London: Church services, tea parties and even a medically themed symphony were on the agenda as Britain marked the 70th anniversary of the National Health Service a battered but beloved institution facing an uncertain future.
Public buildings were floodlit in medical blue and prayers were said at Westminster Abbey to celebrate the state-funded service, launched on July 5, 1948, in a country determined to build a fairer society out of the ruins of war.
The NHS principle of free medical treatment, funded by taxation, retains wide support. But it has been challenged by rising life expectancy, increasing patient expectations and the vagaries of government funding.
Since a Conservative-led government introduced public spending cuts in 2010 in the wake of the global financial crisis, NHS funding has grown by about 1 percent a year. But demand is growing by some 4 percent, as the British population grows both larger and older.
After a spike in ambulance delays and cancelled operations this winter, Prime Minister Theresa May last month announced the service would receive 20.5 billion pounds (USD 27 billion) in extra funding by 2023-24, a 3.4 percent annual rise in real terms.
The birthday was marked by an outpouring of affection and reflection, for a gigantic institution that employs more than 1 million people and helped shape the way Britain thinks about itself.
The BBC devoted hours of TV and radio programming to the anniversary, including a reality series in which celebrities went to work in hospitals. It broadcast a specially commissioned symphony that featured bleeps, pings and assorted other hospital sounds.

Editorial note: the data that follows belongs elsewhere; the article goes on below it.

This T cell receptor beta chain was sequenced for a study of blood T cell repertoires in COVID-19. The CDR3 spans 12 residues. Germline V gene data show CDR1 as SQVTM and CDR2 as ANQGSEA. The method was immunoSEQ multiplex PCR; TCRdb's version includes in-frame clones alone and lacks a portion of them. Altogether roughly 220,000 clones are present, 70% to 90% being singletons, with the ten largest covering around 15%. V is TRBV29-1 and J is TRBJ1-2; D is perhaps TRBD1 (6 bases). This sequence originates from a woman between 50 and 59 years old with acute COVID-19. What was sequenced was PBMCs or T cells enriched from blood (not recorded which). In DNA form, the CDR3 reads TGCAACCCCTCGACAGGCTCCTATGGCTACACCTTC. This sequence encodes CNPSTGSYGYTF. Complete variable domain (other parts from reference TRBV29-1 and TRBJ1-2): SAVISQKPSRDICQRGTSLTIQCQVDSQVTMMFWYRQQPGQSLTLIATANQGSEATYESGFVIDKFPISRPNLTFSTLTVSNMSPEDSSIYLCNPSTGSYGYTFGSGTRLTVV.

Tea parties were held across the country Thursday to raise funds for NHS-linked charities.
On a Welsh mountainside, artist Nathan Wyburn created a giant portrait of postwar health minister Aneurin Bevin, father of the NHS.
Roberta Bivins, a professor of history of medicine at the University of Warwick, said the NHS was “part of the national myth of self” in Britain, embodying cherished values of equality and fair play.
“The negative side of the picture is that since 1949 politicians have been saying that the NHS is in crisis and using it as a political football,” said Bivins. In recent years the NHS has become ammunition in Britain’s debate about the European Union. Before the 2016 referendum on EU membership, the “leave” campaign plastered a bus with the eye-catching and inaccurate claim that Britain sends the EU 350 million pounds (USD 460 million) a week that could, once the U.K. leaves, go to the NHS.
The net figure Britain sends is about half that much, and many economists say leaving the EU will harm the economy and squeeze public funding. Brexit, which will end the automatic right of EU citizens to live in Britain, also threatens the status of European workers who make up a big chunk of NHS staff.
A recent study by a group of health and economic think tanks found that the NHS provided good value for the amount of money spent on it, but had worse outcomes than comparable countries for some serious diseases, including several forms of cancer.
“The truth about the NHS is that by international standards it is a perfectly ordinary health care system, providing average levels of care for a middling level of cost,” said Paul Johnson, director of the Institute for Fiscal Studies. Britons don’t hesitate to criticize the health service but nothing unites the country like an outsider doing it.
When US President Donald Trump tweeted in February that the NHS was “going broke and not working,” he drew a rebuke from the British government. Hunt, the health secretary, retorted: “NHS may have challenges but I’m proud to be from the country that invented universal coverage – where all get care no matter the size of their bank balance.